One of the messages the EU heads of state and government are expected to deliver at their extraordinary summit today (23 April) is that the Union cannot absorb any more mass arrivals of migrants, as they risk undermining it economically, and destroying it politically.
The meeting will take place today at 1600, following public outrage after 900 migrants died on Sunday, when their boat sank on its way to Europe from Libya.
Diplomats said that the summit will come up with four main messages. The first is that the EU is ready to save lives. Indeed, leaders are likely to agree on doubling the cash and equipment available to two Union border patrol missions in the Mediterranean, a senior diplomat said.
The second message is to traffickers, with EU leaders making it clear that “their business model would be destroyed”. It is expected that the the summit will authorise EU foreign affairs chief Federica Mogherini to immediately begin preparations for a possible security and defence policy operation against human traffickers in Libya.
The third message will be for migrants, whom the EU will try to discourage from coming to Europe. “Europe has its limits, the individual member states, the individual societies have their limits,” a diplomat said, adding that further arrivals of migrants are unsustainable economically and risk destroying the EU.
The diplomat explained that discouraging migrants is “extremely sensitive” politically, that it is a “a challenge to present it”, and that its substance was that Europe is not ready to receive any more mass influxes of refugees, because then everyone who wants to have a better life will come to Europe. “This would destroy Europe at the end,” he said.
He added that those who qualify should benefit from the EU’s asylum policy, should they not abuse the system, and that prospective “economic migrants” should be kept at a distance.
He said that these issues were discussed at yesterday’s EU-Africa summit, adding that if the Union is giving these countries huge amounts of development money, efforts are also expected from them to cooperate in this area.
The fourth message is an internal one: that more solidarity between member states was needed in terms of burden-sharing, though it is not actually expected.
Who is responsible?
EU leaders are also expected to address the overarching issue of responsibility for the deaths at sea.
“Europe is not responsible for the situation, it should be very clear. Whether we have capacities or whether we can create capacities to stop people from dying is our responsibility. But that they are dying in the sea is not our responsibility,” the diplomat said.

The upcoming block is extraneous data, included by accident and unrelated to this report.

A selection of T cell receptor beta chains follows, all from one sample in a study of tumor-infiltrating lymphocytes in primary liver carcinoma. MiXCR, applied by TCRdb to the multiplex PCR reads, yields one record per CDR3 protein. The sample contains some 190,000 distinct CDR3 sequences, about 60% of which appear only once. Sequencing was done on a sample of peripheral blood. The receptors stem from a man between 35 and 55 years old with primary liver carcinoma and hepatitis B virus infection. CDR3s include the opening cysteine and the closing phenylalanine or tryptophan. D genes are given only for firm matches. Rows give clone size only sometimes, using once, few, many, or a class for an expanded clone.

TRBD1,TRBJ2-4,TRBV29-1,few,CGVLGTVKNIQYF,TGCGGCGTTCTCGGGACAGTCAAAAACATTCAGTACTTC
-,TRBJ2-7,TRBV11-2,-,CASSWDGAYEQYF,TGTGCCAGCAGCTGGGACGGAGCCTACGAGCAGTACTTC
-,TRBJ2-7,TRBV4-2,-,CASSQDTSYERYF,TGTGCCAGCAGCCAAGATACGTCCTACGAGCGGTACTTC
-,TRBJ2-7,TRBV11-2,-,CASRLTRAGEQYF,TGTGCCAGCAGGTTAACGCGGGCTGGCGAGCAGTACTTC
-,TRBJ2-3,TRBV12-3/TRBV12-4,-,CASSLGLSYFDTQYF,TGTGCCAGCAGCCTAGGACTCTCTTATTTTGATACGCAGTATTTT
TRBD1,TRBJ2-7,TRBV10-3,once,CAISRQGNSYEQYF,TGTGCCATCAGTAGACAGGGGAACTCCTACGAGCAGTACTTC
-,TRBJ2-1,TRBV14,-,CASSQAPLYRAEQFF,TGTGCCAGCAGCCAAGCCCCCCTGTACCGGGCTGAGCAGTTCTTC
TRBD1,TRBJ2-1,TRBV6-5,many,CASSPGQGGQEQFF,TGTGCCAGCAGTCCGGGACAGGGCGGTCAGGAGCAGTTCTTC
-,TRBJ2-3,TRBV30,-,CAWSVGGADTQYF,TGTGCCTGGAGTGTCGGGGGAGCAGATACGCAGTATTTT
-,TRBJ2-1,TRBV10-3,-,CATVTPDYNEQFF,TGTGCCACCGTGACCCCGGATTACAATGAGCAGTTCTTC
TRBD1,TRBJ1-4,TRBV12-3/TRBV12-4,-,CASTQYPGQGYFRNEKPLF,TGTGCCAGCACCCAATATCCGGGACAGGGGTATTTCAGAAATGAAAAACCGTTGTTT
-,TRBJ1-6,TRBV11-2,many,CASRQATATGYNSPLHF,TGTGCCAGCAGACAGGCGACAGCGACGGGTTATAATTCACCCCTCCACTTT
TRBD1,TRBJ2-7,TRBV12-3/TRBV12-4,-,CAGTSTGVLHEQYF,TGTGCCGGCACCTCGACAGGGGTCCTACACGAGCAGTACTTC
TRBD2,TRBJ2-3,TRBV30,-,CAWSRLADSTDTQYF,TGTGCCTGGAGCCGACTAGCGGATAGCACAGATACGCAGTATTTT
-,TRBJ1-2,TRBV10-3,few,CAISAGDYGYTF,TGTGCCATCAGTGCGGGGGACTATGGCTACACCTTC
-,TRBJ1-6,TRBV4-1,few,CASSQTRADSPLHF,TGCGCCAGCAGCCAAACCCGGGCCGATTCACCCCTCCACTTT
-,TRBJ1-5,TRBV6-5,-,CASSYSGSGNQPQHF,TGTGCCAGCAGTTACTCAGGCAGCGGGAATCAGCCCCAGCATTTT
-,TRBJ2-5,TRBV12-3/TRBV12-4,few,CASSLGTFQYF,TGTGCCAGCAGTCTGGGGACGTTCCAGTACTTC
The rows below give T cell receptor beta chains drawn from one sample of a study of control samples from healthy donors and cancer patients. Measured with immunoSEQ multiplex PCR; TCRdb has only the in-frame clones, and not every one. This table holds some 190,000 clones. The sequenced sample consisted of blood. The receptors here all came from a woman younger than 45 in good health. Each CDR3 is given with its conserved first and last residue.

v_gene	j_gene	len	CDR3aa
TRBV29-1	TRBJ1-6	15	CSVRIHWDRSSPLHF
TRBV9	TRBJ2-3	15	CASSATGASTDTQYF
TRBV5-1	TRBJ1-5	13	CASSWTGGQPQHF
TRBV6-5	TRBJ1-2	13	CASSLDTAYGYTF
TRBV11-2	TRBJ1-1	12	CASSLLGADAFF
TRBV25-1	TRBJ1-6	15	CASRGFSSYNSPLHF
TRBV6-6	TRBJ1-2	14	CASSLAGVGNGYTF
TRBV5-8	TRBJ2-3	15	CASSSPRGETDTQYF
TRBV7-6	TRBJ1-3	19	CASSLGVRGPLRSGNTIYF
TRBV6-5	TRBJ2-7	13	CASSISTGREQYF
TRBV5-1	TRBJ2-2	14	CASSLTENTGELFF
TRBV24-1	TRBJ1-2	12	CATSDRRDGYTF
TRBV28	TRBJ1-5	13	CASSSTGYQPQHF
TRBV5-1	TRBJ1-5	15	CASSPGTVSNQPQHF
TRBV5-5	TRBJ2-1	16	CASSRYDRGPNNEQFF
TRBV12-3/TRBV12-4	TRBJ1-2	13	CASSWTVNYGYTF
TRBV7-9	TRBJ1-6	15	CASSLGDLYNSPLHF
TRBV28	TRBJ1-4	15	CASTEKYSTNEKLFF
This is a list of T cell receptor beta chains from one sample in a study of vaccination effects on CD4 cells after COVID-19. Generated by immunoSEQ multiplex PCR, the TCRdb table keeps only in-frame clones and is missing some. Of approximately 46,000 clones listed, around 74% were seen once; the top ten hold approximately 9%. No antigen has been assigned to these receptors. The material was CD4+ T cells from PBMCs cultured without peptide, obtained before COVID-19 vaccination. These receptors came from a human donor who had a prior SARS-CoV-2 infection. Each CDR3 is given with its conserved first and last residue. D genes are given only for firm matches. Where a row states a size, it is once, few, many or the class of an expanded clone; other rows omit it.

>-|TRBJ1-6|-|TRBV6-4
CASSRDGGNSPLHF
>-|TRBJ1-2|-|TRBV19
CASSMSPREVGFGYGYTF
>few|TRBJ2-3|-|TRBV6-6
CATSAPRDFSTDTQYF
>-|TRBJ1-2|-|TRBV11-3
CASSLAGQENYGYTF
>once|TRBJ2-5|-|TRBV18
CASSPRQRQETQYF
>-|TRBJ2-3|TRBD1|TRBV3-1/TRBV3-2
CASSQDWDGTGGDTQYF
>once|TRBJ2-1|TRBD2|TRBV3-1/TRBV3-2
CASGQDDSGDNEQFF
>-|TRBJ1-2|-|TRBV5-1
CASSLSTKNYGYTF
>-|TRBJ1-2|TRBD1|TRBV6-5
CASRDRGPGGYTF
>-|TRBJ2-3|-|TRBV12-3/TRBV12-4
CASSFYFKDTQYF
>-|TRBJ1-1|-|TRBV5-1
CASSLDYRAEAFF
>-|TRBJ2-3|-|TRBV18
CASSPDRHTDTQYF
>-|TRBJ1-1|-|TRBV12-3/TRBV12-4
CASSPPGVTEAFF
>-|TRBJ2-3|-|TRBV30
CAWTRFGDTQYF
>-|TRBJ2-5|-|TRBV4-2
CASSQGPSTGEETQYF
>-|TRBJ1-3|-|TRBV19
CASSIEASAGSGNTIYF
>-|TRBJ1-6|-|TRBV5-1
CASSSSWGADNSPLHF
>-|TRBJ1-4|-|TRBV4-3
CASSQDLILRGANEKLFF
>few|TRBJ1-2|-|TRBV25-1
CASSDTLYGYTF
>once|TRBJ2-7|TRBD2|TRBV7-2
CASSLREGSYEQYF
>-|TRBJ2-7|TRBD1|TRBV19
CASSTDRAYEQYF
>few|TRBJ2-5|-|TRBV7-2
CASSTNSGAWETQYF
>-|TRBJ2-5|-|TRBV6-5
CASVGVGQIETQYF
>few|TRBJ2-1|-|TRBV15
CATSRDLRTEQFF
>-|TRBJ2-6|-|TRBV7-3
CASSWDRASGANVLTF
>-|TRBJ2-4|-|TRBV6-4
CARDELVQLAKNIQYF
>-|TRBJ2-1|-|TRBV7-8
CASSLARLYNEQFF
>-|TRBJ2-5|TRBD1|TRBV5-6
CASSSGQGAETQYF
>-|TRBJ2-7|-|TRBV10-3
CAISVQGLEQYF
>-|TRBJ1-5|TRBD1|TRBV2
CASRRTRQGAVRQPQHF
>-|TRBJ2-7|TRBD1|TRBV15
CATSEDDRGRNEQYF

Responding to criticism that the EU has not supported the continuation of the Italian military search and rescue operation Mare Nostrum (see background), the diplomat said that this operation had only filled the pockets of traffickers, who charge $3000 per immigrant only to take them 12 nautical miles off the Libyan coast, where they are rescued by Italian ships.
Asked about the state of lawlessness in Libya, the diplomat acknowledged that there are demands for an Atalanta-type effort, but added that such action would require a UN Security Council resolution.
Atalanta is an EU military operation protecting Somalia-bound vessels from pirates.
But he acknowledged that Moscow would not support such a resolution under present circumstances, and that anyway, member states are divided over the idea, as well.
Since 1999, the EU has worked to create a Common European Asylum System and improve the current legislative framework.
New EU rules have now been agreed, setting out common high standards and stronger cooperation, to ensure that asylum seekers are treated equally in an open and fair system – wherever they apply.
But member states rejected the Commission's proposal that asylum seekers from the countries mostly affected from the arrival of migrants should be relocated in other EU countries.
The number of migrants entering the European Union illegally in 2014 almost tripled to 276,000, according to EU border control agency Frontex, nearly 220,000 of them arriving via the often dangerous Mediterranean crossing.
The chaotic situation in Libya has sparked a rise in migrant boats setting out for Europe from its unpoliced ports carrying refugees fleeing conflict and poverty in the Middle East and Africa.
In 2013, Italy’s previous government initiated the search-and-rescue operation "Mare Nostrum" or "Our Sea" after hundreds drowned in an incident off the coast of Lampedusa.
But Italy scaled back the mission after failing to persuade its European partners to help meet its operating costs of €9 million a month amid divisions over whether the mission was unintentionally encouraging migrants to attempt the crossing.
That made way for the European Union's border control mission, Triton. However Triton, which has a much smaller budget and narrower remit, has been criticised by humanitarian groups and Italy as inadequate to tackle the scale of the problem.